By Shari Harris, Publisher
Studio Bee in Houston was the location for a toy giveaway on Wednesday, Dec. 23. The parking lot filled with cars and youngsters queued through the room, waiting to choose a toy for Christmas. Also present were superheroes Ironman and Batman, who visited with the children as they waited in line.
Kayla Gaston, owner of the fitness and yoga studio, was instrumental in bringing a Dokaj Foundation Toy Drive to the area to help fulfill the foundation’s mission – to make sure no child was left without a Christmas. When she learned of their toy drive, Gaston volunteered to collect toys at her business location at 501 Holder Drive, just south of the Houston Walmart parking lot. The Dokaj brothers dropped off toy boxes for Gaston to use for the toy drive. Generous donors contributed about 500 toys through Studio Bee. The Dokaj Foundation contributed another 5,000 to 8,000 toys, ensuring that no child would leave Studio Bee on Wednesday without a toy. Toys were also distributed at the WeeCare Daycare at Houston First Baptist Church prior to the giveaway at Studio Bee.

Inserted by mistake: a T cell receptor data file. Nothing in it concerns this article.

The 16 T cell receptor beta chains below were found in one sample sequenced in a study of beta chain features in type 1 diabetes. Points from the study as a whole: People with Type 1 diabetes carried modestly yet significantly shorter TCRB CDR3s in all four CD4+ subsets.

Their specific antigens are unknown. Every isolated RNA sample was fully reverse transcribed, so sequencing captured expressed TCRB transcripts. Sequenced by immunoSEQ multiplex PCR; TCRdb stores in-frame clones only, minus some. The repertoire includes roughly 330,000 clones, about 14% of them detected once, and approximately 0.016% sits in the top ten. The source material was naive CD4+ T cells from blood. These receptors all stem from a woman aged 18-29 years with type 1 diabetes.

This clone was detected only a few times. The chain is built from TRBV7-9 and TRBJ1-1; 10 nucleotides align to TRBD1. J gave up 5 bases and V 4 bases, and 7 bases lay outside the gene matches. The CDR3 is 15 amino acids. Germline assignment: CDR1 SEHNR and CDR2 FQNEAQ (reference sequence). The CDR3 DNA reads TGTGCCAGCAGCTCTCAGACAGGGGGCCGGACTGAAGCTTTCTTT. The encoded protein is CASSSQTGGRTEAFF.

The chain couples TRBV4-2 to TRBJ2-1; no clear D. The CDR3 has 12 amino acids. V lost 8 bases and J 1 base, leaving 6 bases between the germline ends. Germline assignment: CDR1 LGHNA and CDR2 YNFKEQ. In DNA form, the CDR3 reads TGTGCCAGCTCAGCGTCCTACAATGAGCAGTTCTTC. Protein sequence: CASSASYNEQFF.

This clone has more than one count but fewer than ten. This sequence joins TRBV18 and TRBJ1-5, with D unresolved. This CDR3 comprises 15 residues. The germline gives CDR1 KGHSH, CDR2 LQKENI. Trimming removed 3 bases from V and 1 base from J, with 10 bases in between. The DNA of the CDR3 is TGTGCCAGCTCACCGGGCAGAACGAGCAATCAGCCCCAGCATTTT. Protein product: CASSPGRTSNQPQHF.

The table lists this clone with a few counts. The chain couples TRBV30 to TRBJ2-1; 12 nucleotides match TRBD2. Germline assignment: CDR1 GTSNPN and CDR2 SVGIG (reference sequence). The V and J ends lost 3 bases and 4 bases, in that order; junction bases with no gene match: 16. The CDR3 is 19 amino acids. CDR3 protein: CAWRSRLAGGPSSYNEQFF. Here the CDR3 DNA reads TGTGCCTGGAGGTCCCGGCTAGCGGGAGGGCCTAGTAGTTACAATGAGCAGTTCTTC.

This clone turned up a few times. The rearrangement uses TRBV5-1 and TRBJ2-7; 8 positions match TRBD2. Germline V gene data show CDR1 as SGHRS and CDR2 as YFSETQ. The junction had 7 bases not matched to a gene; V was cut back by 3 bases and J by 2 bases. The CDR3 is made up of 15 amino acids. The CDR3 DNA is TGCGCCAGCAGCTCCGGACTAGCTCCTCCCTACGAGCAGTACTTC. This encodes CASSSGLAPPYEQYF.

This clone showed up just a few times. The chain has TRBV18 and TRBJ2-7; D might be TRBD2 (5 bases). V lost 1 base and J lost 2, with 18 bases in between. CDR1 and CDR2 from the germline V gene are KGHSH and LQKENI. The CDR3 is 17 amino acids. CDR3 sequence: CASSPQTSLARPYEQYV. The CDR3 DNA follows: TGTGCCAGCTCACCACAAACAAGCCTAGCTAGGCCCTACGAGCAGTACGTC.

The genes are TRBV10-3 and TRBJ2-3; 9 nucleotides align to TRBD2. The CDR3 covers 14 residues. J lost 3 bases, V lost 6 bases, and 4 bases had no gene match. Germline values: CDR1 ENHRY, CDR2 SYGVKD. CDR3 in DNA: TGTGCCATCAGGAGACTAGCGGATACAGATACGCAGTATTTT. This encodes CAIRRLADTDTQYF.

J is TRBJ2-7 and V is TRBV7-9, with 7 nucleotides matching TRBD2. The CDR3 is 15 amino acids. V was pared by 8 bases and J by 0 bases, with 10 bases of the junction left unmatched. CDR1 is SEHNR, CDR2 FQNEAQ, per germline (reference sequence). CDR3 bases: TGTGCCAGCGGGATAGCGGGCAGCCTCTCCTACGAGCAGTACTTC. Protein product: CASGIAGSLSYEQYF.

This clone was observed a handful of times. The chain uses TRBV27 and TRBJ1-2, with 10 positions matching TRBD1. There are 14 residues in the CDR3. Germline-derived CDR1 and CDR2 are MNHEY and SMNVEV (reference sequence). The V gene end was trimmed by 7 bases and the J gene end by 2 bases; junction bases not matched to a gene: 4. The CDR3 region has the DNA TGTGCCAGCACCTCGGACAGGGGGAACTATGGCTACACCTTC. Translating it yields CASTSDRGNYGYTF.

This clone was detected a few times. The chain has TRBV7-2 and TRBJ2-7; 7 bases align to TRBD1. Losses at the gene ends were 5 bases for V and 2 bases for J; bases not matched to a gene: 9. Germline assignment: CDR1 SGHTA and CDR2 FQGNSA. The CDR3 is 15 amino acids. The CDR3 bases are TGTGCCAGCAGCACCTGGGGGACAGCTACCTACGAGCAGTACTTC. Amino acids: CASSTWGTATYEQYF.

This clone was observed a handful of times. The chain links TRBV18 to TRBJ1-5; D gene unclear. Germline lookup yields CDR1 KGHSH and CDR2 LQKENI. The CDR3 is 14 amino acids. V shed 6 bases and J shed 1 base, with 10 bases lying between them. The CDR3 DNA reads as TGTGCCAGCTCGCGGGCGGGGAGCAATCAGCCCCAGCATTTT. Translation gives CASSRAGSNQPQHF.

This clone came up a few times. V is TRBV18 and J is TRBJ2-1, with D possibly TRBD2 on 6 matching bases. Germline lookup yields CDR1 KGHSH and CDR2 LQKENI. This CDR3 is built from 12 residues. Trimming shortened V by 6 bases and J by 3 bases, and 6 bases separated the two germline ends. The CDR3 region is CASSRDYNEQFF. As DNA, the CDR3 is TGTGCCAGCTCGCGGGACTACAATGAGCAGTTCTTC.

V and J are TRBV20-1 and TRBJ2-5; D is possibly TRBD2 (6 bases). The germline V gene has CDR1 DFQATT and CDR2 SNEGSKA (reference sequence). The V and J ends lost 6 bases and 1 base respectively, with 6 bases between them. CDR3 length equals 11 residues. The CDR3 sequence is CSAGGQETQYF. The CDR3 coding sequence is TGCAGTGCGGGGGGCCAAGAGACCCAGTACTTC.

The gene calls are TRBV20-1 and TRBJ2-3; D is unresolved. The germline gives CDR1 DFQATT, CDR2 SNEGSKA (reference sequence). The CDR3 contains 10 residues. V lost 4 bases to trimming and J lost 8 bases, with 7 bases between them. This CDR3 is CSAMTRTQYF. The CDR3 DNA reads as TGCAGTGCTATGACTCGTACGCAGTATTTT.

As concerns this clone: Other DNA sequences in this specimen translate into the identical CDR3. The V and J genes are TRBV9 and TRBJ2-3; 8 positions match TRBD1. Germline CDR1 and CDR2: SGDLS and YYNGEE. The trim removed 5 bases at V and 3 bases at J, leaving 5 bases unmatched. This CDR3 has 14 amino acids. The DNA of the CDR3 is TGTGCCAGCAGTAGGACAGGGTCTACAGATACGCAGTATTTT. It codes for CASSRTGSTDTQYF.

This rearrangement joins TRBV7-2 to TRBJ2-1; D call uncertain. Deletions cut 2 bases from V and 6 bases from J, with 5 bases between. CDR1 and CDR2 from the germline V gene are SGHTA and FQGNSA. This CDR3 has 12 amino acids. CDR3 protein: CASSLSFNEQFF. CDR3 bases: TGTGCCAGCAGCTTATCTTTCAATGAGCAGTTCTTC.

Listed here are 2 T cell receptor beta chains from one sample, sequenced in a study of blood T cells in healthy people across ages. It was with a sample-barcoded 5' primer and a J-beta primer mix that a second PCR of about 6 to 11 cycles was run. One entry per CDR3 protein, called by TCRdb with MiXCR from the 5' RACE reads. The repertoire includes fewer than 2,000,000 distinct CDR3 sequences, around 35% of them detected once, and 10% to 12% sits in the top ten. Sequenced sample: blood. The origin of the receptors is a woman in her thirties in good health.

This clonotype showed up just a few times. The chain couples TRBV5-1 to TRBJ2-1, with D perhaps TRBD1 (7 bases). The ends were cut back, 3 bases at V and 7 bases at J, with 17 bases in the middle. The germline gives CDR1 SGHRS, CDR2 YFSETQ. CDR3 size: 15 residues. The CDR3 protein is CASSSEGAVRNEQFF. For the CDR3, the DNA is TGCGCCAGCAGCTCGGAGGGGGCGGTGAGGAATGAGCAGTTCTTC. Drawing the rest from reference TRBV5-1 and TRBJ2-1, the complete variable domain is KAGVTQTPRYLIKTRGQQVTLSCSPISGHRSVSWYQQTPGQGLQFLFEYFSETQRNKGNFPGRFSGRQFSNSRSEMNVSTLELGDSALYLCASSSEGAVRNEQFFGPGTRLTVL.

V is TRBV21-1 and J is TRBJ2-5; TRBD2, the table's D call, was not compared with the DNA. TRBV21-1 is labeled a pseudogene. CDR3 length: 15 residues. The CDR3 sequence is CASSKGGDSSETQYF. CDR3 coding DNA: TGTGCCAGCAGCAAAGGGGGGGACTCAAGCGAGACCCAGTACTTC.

Five years ago, three of the Dokaj brothers decided to share their blessings with children by holding their first toy drive, in the St. Louis area. Annually since then, they have distributed toys to hospitals, to crisis nurseries in shelters, to refugee families and to others in need. The toy drive has expanded to the Springfield area, and this year to Texas County.
Gjovalin and Eva Dokaj emigrated with their oldest son in 1991 from Albania to America, where Xhovani, Franko and Joey were born. The brothers explain the inspiration for their work on the Dokaj Foundation website, http://dokajfoundation.org/. “When we were kids, our parents always told us they moved here to give us a better life. The foundation is our way of paying it forward for what our new home has given us. God has given our family many miracles, so we decided to give a few miracles ourselves with our charity. Another reason we started this charity was because we didn’t want kids to lose hope in their own lives.”